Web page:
Frank Lewis Marsh

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Frank Lewis Marsh (18 October 1899, Aledo, Illinois – 14 July 1992) was an American Seventh-day Adventist biologist, educator and young Earth creationist author. In 1963 he was one of the ten founding members of the Creation Research Society.


In his youth, Marsh desired to become a physician, but lacked the financial means, so he became first a nurse, then a teacher instead. He studied geology at Emmanuel Missionary College under George McCready Price, whose protégé he became. While teaching at a Seventh-day Adventist school in the Chicago area, Marsh studied advanced biology at the University of Chicago and in 1935 obtained an M.S. in zoology from Northwestern University. He joined the faculty of Union College in Lincoln, Nebraska, later completing a PhD in botany at the University of Nebraska in 1940.[1]

In his book Fundamental Biology, Marsh described himself as a "fundamentalist scientist". He argued that modern human races are degenerate forms of first-created man and warned that the living world is the scene of a cosmic struggle between the Creator and Satan. Marsh claimed that Satan is a "master geneticist" and speculated that amalgamation and hybridization are his ways of destroying the original harmony and perfection among living things. Marsh viewed dark skin color as one the "abnormalities" engineered in this way.[2]

In Fundamental Biology, Marsh coined the term baramin for the Genesis "kind".[3] In Evolution or Special Creation? (1947), Marsh argued for the scientific accuracy of the Bible and concluded: "surely the time is ripe for a return to the fundamentals of true science, the science of creationism". From the publication of this work onward, Marsh avoided mentioning Ellen G. White, co-founder of Seventh-day Adventism, as he believed such references would repel non-Adventist readers.[2]

Marsh concluded finally that "The Bible knows nothing about organic evolution. It regards the origin of man by special creation as a historical fact... In view of the subjectivity of the evidence upon which a decision on the matter of origins must be made, creationism and evolutionism should be respected as alternate viewpoints".[4]

His creationist views have been criticized by biologists for having no scientific basis.[5][6][7]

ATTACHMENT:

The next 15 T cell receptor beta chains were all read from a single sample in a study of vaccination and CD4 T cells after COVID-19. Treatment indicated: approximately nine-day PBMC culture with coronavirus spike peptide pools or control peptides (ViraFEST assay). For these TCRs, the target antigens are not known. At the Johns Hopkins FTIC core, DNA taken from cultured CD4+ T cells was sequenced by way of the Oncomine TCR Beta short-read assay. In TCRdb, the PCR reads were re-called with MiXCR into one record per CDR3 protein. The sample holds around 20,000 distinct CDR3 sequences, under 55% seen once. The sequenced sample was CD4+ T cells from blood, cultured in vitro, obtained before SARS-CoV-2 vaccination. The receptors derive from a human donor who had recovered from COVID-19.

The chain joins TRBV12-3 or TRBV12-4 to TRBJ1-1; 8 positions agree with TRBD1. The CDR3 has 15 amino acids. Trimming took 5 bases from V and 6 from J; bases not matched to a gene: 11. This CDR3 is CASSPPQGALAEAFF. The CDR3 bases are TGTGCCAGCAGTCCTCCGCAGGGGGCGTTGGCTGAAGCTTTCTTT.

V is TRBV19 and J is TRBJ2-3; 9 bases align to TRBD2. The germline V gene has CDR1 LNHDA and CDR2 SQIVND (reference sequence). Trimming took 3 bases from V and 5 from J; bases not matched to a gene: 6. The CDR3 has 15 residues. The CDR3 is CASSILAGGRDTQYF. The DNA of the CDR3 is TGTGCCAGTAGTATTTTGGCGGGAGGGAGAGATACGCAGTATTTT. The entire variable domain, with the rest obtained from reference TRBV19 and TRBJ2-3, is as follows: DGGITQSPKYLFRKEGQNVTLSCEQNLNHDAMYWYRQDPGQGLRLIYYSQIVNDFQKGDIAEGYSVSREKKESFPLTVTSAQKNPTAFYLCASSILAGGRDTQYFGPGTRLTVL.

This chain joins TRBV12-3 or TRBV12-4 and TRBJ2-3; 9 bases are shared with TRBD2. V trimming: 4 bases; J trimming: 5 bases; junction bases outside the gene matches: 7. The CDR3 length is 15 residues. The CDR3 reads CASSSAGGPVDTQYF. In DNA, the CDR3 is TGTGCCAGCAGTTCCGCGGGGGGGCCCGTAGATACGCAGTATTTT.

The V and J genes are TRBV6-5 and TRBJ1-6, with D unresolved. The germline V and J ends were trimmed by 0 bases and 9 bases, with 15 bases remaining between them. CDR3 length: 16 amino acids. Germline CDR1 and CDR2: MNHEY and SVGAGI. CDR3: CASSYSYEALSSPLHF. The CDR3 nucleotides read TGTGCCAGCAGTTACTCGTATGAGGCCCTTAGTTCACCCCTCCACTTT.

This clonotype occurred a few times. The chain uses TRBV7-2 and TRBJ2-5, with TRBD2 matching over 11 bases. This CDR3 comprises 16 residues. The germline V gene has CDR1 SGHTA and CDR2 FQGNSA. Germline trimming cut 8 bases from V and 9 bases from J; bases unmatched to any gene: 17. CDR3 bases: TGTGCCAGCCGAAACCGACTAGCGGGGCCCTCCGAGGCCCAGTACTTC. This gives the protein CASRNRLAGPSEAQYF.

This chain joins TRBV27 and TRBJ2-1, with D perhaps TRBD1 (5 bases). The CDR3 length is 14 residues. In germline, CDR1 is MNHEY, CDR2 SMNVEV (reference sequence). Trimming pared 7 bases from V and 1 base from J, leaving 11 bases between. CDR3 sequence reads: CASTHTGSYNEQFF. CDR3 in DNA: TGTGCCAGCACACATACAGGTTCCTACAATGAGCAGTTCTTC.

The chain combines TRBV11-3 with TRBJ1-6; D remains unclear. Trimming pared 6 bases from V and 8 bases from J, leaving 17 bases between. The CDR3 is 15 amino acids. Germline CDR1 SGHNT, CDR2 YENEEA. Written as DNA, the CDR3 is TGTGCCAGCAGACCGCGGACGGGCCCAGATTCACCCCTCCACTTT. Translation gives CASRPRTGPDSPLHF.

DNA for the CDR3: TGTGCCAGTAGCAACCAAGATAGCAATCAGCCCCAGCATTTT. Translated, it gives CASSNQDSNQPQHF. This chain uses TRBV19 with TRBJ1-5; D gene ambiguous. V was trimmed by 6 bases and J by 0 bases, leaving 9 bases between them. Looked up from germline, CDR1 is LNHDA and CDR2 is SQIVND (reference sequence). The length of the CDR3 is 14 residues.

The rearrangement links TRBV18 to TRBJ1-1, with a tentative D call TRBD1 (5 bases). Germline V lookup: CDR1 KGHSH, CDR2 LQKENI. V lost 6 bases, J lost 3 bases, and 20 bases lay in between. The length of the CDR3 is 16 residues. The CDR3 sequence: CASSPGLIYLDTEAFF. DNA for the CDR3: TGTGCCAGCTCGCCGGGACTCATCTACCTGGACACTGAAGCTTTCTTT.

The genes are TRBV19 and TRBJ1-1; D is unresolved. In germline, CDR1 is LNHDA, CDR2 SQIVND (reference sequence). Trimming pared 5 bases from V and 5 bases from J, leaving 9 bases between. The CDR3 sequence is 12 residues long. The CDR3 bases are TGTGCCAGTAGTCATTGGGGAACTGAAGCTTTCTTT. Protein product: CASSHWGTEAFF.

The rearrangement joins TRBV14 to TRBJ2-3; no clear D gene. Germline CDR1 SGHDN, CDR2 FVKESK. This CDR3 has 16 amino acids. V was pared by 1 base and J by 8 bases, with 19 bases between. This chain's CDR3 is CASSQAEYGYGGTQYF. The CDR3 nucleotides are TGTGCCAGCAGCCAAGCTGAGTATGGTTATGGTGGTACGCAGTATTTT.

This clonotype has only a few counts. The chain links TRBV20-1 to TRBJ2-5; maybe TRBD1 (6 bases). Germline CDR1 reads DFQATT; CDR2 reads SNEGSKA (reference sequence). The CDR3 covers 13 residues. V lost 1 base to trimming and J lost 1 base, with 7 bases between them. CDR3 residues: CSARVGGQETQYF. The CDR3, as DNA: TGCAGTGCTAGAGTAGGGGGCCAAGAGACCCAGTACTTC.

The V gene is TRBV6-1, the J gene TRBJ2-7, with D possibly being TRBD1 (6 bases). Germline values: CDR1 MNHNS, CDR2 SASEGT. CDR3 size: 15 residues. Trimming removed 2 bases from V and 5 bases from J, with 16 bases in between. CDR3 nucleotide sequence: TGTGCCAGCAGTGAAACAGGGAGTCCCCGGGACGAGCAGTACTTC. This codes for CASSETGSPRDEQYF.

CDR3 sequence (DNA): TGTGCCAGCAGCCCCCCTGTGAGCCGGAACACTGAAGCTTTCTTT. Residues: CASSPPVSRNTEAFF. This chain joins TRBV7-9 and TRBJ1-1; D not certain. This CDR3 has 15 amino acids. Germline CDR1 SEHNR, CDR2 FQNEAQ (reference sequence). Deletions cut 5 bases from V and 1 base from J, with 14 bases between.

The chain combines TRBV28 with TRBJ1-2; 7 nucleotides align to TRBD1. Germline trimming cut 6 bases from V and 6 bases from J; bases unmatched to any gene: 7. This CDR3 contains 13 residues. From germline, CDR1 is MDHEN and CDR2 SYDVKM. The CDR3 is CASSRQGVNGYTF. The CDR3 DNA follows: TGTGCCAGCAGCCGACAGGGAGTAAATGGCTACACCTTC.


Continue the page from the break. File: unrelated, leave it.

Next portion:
• (1941) Fundamental Biology
  • (1944) Evolution, Creation and Science
  • (1947) Evolution or Special Creation?
  • (c. 1950) Studies in Creationism
  • (c. 1957) Life, Man and Time
  • (1976) Variation and Fixity in Nature

See also[edit]


  1. ^ Numbers 2006, pp. 148–149.
  2. ^ a b Lustig, Richards & Ruse 2004, p. 92.
  3. ^ Numbers 2006, p. 150, f28, pp 480–481
  4. ^ McIver 1988, p. 166.
  5. ^ Dobzhansky, Theodosius. Evolution, Creation, and Science by Frank Lewis Marsh. The American Naturalist. Vol. 79, No. 780 (Jan. - Feb., 1945), pp. 73-75.
  6. ^ Evolution, Creation and Science by Frank Lewis Marsh. The Quarterly Review of Biology.Vol. 20, No. 3 (Sep., 1945), pp. 267-268.
  7. ^ Tobie, Walter C. Life, Man, and Time by Frank Lewis Marsh. The Quarterly Review of Biology. Vol. 32, No. 3 (Sep., 1957), pp. 286-287.


  • Lustig, Abigail; Richards, Robert J.; Ruse, Michael, eds. (2004). Darwinian Heresies. Cambridge: Cambridge University Press. ISBN 0-521-81516-9. 
  • McIver, Tom (1988). Anti-Evolution: A Reader's Guide to Writings Before and After Darwin. Baltimore, MD: The Johns Hopkins University Press. ISBN 0-8018-4520-3. 
  • Numbers, Ronald (November 30, 2006). The Creationists: From Scientific Creationism to Intelligent Design, Expanded Edition. Harvard University Press. ISBN 0-674-02339-0. 

Further reading[edit]

  • Numbers, Ronald L., ed. (1994). The Early Writings of Harold W. Clark and Frank Lewis Marsh. Creationism in Twentieth-Century America. 8. Garland Publishing. ISBN 0-8153-1809-X. 

External links[edit]